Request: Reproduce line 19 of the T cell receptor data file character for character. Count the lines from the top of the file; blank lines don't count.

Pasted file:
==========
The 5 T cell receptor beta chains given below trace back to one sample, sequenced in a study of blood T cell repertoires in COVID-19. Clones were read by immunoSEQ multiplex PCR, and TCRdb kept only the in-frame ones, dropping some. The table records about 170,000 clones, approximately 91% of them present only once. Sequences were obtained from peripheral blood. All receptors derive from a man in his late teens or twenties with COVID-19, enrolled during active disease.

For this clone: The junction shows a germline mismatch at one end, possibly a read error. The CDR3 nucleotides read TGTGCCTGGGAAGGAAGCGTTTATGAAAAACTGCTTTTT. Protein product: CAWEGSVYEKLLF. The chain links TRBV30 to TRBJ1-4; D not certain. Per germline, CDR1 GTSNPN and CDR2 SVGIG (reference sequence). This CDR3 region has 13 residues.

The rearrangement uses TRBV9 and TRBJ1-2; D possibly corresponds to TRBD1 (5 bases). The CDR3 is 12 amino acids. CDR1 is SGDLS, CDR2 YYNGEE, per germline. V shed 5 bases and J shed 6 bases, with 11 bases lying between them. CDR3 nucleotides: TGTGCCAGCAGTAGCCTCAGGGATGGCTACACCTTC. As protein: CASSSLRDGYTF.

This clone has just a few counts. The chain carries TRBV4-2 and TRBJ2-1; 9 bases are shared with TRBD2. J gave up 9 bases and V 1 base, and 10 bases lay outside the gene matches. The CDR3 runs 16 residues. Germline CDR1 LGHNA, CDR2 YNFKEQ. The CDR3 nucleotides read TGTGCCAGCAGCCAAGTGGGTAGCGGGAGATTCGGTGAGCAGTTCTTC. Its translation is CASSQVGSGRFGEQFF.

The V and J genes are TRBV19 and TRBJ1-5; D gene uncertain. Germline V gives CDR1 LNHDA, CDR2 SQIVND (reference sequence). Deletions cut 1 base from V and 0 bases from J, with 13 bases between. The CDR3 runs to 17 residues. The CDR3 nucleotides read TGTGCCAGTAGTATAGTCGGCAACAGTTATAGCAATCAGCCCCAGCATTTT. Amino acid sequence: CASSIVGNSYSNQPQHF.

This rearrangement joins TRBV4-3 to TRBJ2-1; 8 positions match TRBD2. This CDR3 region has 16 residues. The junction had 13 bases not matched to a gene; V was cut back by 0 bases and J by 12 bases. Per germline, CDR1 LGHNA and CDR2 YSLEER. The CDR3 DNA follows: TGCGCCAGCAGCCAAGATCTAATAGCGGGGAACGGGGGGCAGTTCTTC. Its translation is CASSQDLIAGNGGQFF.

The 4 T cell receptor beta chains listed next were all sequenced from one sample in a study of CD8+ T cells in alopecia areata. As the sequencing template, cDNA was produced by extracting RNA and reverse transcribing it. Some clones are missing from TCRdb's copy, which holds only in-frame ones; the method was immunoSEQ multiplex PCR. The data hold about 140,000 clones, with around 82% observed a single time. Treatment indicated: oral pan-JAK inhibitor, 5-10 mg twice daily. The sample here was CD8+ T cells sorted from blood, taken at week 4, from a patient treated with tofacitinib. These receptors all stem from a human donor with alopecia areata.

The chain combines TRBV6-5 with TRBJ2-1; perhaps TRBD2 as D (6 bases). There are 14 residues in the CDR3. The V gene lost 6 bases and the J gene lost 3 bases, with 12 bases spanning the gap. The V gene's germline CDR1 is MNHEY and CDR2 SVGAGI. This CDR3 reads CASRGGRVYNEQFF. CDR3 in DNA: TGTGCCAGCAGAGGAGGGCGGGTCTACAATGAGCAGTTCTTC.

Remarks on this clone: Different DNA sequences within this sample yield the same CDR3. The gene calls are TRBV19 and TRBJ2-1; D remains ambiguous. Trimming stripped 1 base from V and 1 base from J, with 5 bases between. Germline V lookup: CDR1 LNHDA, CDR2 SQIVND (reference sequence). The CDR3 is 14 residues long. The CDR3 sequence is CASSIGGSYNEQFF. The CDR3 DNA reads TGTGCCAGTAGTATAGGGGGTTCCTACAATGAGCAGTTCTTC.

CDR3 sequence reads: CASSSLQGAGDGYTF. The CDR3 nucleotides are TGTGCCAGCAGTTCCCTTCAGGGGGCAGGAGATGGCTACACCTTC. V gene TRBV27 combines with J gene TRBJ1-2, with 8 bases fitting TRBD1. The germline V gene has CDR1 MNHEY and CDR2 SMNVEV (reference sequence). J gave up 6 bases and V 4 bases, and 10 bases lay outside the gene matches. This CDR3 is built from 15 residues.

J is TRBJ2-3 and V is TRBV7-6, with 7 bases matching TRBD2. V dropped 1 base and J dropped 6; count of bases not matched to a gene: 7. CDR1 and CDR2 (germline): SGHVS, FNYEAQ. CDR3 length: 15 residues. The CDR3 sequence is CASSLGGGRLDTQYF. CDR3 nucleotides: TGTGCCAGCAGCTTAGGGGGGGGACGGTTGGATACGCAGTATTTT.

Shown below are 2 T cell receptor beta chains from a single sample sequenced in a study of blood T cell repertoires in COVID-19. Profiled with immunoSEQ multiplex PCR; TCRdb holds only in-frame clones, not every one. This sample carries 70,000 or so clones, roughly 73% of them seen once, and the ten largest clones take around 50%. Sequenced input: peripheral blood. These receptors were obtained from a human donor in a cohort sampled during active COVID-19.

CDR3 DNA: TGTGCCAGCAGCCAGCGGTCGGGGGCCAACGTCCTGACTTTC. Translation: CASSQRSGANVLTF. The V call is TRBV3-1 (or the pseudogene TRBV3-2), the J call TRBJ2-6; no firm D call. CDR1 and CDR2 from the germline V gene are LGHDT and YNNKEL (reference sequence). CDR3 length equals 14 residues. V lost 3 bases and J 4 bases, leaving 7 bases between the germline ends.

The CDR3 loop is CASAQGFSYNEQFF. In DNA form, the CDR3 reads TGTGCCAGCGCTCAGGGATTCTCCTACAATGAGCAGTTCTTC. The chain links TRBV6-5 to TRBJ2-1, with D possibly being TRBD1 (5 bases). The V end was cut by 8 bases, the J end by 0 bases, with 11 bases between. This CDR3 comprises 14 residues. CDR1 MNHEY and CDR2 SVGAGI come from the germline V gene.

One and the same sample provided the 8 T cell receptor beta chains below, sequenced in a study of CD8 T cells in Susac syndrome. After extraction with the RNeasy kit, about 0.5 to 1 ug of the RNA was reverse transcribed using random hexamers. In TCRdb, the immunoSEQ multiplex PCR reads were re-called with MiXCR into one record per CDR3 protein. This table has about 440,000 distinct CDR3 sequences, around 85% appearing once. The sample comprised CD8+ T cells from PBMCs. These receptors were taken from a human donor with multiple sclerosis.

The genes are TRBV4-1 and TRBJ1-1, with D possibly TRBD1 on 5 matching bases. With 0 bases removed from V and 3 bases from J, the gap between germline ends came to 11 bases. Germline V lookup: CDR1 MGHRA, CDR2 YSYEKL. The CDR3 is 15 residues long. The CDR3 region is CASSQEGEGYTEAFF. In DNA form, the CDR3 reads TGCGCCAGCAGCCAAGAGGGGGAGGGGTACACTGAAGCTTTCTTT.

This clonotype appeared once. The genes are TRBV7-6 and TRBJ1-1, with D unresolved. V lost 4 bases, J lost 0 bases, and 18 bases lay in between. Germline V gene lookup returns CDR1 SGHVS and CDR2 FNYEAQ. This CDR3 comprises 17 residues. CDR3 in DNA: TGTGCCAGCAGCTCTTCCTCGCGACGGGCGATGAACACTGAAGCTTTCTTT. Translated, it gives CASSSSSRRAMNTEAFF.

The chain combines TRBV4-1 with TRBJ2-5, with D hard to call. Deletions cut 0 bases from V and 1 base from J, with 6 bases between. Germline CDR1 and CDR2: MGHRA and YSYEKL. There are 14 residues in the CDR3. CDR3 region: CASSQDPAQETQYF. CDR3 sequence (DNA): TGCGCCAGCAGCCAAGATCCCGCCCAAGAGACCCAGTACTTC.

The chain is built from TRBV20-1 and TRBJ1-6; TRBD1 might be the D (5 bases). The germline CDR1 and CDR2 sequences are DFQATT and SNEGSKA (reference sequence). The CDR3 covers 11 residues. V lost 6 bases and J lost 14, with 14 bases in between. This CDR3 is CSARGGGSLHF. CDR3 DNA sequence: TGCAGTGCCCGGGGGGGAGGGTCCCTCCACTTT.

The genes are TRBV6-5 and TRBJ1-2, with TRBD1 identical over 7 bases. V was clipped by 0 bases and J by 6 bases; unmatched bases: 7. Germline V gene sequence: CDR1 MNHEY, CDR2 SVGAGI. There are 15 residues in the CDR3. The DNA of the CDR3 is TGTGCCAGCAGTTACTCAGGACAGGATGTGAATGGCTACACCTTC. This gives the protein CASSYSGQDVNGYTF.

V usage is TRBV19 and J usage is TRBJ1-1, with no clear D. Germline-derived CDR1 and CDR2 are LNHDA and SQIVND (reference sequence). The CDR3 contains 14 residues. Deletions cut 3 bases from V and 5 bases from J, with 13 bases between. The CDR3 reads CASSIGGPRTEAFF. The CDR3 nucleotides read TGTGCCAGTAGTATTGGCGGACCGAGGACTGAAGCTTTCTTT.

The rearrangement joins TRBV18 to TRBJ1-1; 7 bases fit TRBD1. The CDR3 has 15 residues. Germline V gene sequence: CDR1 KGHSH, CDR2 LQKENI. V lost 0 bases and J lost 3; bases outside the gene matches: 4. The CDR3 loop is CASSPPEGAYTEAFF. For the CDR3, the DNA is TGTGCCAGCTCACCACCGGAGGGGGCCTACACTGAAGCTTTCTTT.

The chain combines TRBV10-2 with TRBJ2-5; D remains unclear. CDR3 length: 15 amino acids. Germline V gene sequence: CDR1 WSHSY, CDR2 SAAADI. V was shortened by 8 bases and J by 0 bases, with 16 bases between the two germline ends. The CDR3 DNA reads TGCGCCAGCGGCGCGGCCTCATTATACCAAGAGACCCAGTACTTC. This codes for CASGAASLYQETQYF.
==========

The chain is built from TRBV20-1 and TRBJ1-6; TRBD1 might be the D (5 bases). The germline CDR1 and CDR2 sequences are DFQATT and SNEGSKA (reference sequence). The CDR3 covers 11 residues. V lost 6 bases and J lost 14, with 14 bases in between. This CDR3 is CSARGGGSLHF. CDR3 DNA sequence: TGCAGTGCCCGGGGGGGAGGGTCCCTCCACTTT.